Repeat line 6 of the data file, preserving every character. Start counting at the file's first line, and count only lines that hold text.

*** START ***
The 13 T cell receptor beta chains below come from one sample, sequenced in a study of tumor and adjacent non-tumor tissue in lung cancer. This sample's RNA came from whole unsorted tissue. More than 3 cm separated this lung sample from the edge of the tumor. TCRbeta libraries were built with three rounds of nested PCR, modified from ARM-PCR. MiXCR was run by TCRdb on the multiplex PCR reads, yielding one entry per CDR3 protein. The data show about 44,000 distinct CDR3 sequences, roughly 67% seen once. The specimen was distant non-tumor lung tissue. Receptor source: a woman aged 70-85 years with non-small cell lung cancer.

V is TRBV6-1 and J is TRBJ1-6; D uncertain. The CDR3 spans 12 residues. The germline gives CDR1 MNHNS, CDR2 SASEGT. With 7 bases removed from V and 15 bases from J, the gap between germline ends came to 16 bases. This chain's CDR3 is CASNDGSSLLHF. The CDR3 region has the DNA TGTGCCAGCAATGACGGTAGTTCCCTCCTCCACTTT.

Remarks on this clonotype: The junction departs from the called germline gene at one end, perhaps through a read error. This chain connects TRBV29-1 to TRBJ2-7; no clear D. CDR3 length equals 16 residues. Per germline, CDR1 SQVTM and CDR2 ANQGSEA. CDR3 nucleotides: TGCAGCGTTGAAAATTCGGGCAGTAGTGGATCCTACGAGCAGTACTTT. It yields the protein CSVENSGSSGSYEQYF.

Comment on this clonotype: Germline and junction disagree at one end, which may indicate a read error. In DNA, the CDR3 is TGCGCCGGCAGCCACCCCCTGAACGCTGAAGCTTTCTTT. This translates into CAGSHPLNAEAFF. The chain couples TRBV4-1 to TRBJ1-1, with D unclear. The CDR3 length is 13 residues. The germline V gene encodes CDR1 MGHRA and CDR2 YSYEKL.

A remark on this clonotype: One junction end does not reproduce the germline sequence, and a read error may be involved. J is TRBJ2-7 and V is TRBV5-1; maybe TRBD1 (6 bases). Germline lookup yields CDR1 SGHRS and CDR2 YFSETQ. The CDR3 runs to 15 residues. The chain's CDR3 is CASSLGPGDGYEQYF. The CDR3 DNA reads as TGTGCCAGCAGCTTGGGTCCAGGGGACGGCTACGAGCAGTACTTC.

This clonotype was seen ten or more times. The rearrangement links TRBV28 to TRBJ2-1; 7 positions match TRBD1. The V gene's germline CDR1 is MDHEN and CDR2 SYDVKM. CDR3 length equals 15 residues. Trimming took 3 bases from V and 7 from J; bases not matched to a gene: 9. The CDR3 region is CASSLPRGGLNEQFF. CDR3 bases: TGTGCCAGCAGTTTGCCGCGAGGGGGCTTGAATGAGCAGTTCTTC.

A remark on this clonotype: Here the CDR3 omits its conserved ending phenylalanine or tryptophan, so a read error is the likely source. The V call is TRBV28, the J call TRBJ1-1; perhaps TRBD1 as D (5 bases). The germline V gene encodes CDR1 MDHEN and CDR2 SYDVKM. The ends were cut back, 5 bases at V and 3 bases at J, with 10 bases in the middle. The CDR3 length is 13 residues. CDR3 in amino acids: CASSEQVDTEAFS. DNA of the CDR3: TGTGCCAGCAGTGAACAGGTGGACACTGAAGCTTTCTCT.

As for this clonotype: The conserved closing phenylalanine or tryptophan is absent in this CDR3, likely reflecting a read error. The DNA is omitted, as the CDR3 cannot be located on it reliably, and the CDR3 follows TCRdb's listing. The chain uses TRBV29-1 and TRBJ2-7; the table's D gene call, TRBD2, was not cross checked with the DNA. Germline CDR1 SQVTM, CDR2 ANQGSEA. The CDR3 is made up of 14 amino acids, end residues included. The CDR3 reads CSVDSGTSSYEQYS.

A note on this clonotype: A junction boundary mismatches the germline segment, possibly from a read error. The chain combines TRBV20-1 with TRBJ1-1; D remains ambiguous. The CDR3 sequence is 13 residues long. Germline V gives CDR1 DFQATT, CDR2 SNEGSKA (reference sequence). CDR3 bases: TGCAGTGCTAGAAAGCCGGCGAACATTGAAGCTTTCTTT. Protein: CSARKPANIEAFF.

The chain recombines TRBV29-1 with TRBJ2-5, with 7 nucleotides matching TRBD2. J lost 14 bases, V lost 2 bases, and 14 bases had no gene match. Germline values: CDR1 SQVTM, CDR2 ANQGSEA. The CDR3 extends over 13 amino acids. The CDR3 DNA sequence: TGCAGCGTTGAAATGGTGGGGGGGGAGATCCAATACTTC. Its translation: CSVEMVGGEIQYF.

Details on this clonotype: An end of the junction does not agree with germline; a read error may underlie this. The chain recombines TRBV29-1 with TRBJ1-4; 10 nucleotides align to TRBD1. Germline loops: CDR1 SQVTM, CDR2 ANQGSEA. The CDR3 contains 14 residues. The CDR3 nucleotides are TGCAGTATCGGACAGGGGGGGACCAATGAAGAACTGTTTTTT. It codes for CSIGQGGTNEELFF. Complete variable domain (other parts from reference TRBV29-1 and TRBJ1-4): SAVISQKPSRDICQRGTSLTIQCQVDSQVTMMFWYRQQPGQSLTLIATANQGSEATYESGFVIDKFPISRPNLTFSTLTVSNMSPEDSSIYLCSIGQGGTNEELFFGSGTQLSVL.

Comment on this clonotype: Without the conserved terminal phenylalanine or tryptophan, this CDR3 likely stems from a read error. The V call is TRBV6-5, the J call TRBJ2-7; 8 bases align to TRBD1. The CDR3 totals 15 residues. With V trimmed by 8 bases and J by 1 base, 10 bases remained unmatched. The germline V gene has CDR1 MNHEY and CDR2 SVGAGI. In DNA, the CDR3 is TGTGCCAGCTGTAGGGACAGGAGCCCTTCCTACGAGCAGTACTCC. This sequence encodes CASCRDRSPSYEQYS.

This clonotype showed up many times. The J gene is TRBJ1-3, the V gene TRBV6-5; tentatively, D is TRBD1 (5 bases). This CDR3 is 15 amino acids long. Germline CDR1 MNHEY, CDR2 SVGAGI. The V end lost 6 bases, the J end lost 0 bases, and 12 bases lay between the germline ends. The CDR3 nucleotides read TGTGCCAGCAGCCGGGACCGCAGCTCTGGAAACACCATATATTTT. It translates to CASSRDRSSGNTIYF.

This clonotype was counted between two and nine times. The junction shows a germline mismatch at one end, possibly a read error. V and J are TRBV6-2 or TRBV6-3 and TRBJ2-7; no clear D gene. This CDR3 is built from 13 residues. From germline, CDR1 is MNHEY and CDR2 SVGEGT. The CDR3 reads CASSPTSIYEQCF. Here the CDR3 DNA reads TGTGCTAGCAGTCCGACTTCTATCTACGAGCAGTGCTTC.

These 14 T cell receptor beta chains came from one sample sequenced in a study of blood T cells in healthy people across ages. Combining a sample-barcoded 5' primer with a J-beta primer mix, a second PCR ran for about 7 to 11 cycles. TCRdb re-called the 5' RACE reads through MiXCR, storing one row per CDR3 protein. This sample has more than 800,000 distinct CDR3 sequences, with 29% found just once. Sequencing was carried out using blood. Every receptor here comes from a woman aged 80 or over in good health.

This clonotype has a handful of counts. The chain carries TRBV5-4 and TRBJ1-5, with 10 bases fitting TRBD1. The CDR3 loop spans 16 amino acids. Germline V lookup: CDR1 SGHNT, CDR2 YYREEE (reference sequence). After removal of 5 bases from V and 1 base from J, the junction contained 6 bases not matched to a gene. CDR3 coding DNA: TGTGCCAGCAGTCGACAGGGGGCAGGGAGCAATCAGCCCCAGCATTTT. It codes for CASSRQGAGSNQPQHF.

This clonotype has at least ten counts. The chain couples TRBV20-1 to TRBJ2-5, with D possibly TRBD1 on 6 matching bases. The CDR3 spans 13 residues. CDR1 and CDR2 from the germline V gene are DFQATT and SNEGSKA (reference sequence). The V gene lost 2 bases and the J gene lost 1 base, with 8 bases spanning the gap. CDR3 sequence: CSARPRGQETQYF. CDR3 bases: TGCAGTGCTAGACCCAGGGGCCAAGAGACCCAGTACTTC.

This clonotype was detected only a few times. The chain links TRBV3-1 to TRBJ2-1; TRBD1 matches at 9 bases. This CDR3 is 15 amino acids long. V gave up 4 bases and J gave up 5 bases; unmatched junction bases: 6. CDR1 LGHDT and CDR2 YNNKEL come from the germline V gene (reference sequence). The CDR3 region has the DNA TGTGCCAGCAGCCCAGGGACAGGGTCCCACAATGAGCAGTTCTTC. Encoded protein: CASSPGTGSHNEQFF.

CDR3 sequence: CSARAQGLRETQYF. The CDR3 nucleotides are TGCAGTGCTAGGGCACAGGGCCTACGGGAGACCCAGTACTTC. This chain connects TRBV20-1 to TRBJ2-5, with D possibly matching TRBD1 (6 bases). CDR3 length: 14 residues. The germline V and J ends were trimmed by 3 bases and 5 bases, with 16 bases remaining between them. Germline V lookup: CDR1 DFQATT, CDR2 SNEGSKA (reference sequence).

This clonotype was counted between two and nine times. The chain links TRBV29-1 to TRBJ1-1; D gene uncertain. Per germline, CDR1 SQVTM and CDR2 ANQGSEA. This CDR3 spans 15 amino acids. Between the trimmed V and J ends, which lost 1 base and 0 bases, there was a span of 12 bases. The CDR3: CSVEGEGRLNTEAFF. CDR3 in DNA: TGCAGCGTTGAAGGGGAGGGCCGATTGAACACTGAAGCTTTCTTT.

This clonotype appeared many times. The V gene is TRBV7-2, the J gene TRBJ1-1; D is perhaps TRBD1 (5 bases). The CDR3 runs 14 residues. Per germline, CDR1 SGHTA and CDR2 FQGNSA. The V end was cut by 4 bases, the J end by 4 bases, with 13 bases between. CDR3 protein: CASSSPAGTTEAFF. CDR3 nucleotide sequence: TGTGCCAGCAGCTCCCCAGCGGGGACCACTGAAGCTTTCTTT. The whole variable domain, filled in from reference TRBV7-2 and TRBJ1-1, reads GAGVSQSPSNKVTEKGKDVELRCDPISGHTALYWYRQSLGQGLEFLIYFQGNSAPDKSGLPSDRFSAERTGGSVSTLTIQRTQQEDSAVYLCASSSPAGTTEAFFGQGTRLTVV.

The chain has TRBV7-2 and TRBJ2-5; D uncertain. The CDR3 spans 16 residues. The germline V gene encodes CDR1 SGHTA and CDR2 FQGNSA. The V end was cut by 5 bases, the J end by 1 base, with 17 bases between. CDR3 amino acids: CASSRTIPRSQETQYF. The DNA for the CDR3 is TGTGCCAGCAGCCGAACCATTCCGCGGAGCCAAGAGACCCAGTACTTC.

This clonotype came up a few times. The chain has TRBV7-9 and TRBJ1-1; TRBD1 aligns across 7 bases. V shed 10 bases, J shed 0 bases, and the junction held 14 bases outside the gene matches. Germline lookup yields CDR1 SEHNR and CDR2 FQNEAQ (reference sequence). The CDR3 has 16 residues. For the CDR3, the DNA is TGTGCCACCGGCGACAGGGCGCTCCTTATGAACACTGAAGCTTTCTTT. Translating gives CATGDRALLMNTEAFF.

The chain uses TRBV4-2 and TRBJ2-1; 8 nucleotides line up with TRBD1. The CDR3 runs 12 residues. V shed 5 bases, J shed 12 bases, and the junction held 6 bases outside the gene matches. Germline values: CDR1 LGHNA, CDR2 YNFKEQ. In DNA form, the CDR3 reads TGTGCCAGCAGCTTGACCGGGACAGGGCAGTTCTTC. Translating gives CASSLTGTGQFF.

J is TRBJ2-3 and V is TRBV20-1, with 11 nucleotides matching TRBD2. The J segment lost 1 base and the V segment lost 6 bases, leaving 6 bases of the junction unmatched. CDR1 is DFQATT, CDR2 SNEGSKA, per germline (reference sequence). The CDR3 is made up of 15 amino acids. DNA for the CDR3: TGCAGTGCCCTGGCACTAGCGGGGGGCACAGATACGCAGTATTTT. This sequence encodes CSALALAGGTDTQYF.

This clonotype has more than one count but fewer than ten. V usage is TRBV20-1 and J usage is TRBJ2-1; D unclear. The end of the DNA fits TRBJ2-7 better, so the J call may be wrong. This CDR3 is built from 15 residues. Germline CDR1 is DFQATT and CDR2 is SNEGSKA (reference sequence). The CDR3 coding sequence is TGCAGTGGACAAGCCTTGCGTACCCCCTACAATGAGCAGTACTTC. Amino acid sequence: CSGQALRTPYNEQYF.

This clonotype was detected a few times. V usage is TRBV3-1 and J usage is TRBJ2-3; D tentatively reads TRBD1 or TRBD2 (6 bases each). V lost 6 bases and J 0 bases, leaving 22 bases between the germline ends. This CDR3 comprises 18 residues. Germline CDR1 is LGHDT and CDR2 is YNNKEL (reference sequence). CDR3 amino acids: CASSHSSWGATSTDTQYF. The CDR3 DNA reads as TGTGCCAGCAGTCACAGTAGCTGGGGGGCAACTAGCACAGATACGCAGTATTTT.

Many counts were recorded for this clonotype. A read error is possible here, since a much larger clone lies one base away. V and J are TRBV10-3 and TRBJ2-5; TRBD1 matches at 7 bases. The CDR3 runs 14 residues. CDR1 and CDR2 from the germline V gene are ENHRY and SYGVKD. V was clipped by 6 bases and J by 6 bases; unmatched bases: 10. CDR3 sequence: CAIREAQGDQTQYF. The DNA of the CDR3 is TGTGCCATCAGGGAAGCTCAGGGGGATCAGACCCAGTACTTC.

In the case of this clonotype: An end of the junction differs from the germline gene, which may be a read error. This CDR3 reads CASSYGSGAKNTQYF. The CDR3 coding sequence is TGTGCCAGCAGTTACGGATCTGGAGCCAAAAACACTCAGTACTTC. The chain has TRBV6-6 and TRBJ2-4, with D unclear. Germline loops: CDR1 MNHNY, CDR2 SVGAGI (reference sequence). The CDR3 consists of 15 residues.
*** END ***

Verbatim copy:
This clonotype was seen ten or more times. The rearrangement links TRBV28 to TRBJ2-1; 7 positions match TRBD1. The V gene's germline CDR1 is MDHEN and CDR2 SYDVKM. CDR3 length equals 15 residues. Trimming took 3 bases from V and 7 from J; bases not matched to a gene: 9. The CDR3 region is CASSLPRGGLNEQFF. CDR3 bases: TGTGCCAGCAGTTTGCCGCGAGGGGGCTTGAATGAGCAGTTCTTC.